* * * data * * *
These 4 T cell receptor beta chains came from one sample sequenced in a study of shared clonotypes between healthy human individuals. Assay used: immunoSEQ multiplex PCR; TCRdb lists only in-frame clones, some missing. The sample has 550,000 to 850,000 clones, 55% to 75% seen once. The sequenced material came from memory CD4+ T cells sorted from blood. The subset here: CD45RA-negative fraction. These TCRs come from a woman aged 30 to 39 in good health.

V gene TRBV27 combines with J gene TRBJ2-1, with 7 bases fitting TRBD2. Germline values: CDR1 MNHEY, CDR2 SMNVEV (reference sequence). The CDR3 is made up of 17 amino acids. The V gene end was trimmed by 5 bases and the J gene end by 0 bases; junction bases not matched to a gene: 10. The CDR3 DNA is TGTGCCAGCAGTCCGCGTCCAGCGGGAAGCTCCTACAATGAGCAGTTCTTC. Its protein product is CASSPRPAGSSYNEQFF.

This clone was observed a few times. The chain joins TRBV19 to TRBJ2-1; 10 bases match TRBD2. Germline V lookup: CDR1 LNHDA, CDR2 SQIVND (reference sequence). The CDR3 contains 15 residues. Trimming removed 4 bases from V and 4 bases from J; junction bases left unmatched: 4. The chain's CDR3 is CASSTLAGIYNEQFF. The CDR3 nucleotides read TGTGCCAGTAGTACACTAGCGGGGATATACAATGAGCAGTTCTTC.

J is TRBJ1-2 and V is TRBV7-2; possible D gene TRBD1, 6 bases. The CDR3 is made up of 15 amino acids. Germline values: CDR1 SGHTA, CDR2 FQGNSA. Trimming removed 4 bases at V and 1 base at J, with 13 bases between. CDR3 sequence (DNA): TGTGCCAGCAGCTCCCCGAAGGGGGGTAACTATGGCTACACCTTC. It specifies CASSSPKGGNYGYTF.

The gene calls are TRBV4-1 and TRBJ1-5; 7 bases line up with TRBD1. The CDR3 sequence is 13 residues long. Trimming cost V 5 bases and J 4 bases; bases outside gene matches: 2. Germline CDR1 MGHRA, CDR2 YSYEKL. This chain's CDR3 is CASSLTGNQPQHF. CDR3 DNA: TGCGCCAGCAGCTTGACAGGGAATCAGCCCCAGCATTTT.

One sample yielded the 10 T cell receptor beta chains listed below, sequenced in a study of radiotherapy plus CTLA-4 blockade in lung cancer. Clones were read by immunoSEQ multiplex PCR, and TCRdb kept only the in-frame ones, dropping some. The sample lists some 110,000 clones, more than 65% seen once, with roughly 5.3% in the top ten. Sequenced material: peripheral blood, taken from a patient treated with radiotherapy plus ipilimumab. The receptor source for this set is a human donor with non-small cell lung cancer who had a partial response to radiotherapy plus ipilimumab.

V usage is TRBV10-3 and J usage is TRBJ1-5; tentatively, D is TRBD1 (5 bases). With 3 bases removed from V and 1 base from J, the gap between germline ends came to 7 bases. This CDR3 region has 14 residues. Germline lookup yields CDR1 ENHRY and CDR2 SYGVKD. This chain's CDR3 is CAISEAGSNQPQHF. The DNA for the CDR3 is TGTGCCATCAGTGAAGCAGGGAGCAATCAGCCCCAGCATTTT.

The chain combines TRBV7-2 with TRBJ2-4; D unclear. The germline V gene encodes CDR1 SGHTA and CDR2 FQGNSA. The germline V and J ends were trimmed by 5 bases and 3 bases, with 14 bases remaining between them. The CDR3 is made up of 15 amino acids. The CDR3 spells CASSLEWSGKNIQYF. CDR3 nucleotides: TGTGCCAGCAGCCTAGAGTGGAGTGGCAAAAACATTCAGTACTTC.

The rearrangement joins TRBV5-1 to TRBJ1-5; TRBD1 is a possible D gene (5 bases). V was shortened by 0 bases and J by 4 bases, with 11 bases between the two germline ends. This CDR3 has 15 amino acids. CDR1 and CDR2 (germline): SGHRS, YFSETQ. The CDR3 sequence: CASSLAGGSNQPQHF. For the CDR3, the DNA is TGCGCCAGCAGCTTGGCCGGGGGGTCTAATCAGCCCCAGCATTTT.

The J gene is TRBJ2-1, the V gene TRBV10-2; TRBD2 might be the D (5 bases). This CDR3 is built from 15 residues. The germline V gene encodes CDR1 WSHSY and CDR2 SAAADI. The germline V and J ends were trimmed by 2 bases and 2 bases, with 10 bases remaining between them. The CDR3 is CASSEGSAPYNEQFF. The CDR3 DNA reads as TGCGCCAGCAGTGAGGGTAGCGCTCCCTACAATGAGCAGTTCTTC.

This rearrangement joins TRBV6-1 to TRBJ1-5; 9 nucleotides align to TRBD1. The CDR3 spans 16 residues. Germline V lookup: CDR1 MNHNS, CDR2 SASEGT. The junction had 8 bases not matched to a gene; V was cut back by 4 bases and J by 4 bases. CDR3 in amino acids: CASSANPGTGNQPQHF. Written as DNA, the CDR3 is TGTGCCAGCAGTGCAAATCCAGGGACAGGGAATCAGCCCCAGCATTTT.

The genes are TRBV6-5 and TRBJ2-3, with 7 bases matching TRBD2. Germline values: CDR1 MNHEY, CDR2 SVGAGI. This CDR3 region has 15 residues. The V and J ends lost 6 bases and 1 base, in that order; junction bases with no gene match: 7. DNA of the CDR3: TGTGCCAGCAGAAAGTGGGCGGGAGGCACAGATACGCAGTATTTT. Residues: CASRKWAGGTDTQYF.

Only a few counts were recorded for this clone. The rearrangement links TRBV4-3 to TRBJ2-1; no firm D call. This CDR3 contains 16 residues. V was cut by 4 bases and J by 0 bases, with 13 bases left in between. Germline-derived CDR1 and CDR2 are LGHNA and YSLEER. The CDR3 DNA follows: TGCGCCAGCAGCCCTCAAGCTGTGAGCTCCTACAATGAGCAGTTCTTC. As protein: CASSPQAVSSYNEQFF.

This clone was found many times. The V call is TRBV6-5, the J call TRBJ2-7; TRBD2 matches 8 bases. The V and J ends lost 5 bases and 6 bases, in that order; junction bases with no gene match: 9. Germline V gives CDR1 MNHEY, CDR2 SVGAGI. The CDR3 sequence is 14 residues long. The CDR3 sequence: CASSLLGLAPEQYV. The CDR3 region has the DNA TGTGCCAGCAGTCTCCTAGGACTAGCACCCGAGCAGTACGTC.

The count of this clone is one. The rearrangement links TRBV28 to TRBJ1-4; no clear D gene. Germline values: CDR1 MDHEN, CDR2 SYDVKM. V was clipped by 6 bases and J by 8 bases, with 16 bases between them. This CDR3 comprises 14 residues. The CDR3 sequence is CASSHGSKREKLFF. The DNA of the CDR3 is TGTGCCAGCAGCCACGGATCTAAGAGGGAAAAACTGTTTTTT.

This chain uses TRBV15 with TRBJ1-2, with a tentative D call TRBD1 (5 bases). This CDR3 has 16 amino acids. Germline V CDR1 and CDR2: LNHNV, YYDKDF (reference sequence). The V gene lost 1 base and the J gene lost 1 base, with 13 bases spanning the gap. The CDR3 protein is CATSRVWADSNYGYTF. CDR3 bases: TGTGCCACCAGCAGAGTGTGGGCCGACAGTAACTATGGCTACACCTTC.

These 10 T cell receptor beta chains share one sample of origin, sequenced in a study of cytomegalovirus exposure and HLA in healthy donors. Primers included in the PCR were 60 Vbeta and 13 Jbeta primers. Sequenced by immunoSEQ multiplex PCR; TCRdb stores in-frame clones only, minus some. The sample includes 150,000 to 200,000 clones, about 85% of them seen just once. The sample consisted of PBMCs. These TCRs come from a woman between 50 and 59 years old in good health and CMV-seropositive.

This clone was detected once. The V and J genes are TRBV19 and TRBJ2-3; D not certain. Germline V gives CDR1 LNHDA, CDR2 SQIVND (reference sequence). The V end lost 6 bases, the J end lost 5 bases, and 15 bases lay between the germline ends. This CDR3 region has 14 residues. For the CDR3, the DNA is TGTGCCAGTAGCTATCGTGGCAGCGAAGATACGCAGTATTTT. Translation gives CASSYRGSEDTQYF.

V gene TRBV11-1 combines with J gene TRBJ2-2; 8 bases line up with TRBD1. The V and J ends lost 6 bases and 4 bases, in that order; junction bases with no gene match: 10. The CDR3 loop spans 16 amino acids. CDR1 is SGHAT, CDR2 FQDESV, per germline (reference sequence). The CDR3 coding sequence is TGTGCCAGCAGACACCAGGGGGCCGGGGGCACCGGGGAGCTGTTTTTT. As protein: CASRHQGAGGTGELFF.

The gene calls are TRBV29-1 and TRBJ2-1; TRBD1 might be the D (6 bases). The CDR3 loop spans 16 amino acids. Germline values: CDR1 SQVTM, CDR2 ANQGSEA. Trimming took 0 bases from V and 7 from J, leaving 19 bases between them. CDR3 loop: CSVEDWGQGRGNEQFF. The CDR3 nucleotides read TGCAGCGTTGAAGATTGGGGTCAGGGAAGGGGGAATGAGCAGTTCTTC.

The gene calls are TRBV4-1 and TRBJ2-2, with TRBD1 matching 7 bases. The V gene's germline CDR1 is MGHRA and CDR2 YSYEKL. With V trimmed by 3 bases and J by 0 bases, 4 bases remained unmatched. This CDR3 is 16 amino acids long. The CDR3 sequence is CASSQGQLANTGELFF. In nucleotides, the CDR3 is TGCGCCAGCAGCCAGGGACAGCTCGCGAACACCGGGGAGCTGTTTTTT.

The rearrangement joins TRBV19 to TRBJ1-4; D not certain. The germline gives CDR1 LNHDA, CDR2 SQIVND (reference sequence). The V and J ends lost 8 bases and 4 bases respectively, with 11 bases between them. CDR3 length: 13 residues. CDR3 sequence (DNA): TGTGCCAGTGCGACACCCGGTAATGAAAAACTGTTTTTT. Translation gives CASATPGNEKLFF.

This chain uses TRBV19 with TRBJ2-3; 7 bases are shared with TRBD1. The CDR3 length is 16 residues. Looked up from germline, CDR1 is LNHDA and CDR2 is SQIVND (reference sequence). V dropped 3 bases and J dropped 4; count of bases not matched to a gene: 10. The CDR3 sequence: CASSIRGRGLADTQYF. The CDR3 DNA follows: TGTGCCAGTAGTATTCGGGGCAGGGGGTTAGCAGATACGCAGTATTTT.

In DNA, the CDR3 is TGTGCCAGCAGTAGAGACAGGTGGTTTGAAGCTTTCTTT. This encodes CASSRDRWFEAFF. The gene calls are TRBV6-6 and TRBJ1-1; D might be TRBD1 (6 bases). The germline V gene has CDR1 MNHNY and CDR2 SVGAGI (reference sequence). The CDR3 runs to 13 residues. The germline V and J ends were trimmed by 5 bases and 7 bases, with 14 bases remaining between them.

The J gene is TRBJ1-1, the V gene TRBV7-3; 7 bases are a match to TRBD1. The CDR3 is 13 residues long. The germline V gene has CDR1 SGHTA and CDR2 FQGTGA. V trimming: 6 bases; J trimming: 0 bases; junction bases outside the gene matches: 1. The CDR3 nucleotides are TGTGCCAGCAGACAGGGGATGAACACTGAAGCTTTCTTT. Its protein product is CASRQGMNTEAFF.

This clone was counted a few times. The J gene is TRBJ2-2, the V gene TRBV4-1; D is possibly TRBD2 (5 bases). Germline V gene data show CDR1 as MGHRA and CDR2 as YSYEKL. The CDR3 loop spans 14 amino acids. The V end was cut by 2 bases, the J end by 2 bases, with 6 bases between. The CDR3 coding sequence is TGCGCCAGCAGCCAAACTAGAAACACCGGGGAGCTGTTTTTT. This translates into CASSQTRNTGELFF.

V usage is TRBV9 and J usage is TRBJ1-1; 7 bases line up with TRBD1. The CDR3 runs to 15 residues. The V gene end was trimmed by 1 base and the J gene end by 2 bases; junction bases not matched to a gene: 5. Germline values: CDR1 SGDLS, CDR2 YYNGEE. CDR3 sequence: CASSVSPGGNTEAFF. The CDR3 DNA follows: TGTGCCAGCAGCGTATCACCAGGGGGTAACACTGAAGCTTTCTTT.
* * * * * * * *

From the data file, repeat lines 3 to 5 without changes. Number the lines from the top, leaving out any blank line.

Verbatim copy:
This clone was observed a few times. The chain joins TRBV19 to TRBJ2-1; 10 bases match TRBD2. Germline V lookup: CDR1 LNHDA, CDR2 SQIVND (reference sequence). The CDR3 contains 15 residues. Trimming removed 4 bases from V and 4 bases from J; junction bases left unmatched: 4. The chain's CDR3 is CASSTLAGIYNEQFF. The CDR3 nucleotides read TGTGCCAGTAGTACACTAGCGGGGATATACAATGAGCAGTTCTTC.

J is TRBJ1-2 and V is TRBV7-2; possible D gene TRBD1, 6 bases. The CDR3 is made up of 15 amino acids. Germline values: CDR1 SGHTA, CDR2 FQGNSA. Trimming removed 4 bases at V and 1 base at J, with 13 bases between. CDR3 sequence (DNA): TGTGCCAGCAGCTCCCCGAAGGGGGGTAACTATGGCTACACCTTC. It specifies CASSSPKGGNYGYTF.

The gene calls are TRBV4-1 and TRBJ1-5; 7 bases line up with TRBD1. The CDR3 sequence is 13 residues long. Trimming cost V 5 bases and J 4 bases; bases outside gene matches: 2. Germline CDR1 MGHRA, CDR2 YSYEKL. This chain's CDR3 is CASSLTGNQPQHF. CDR3 DNA: TGCGCCAGCAGCTTGACAGGGAATCAGCCCCAGCATTTT.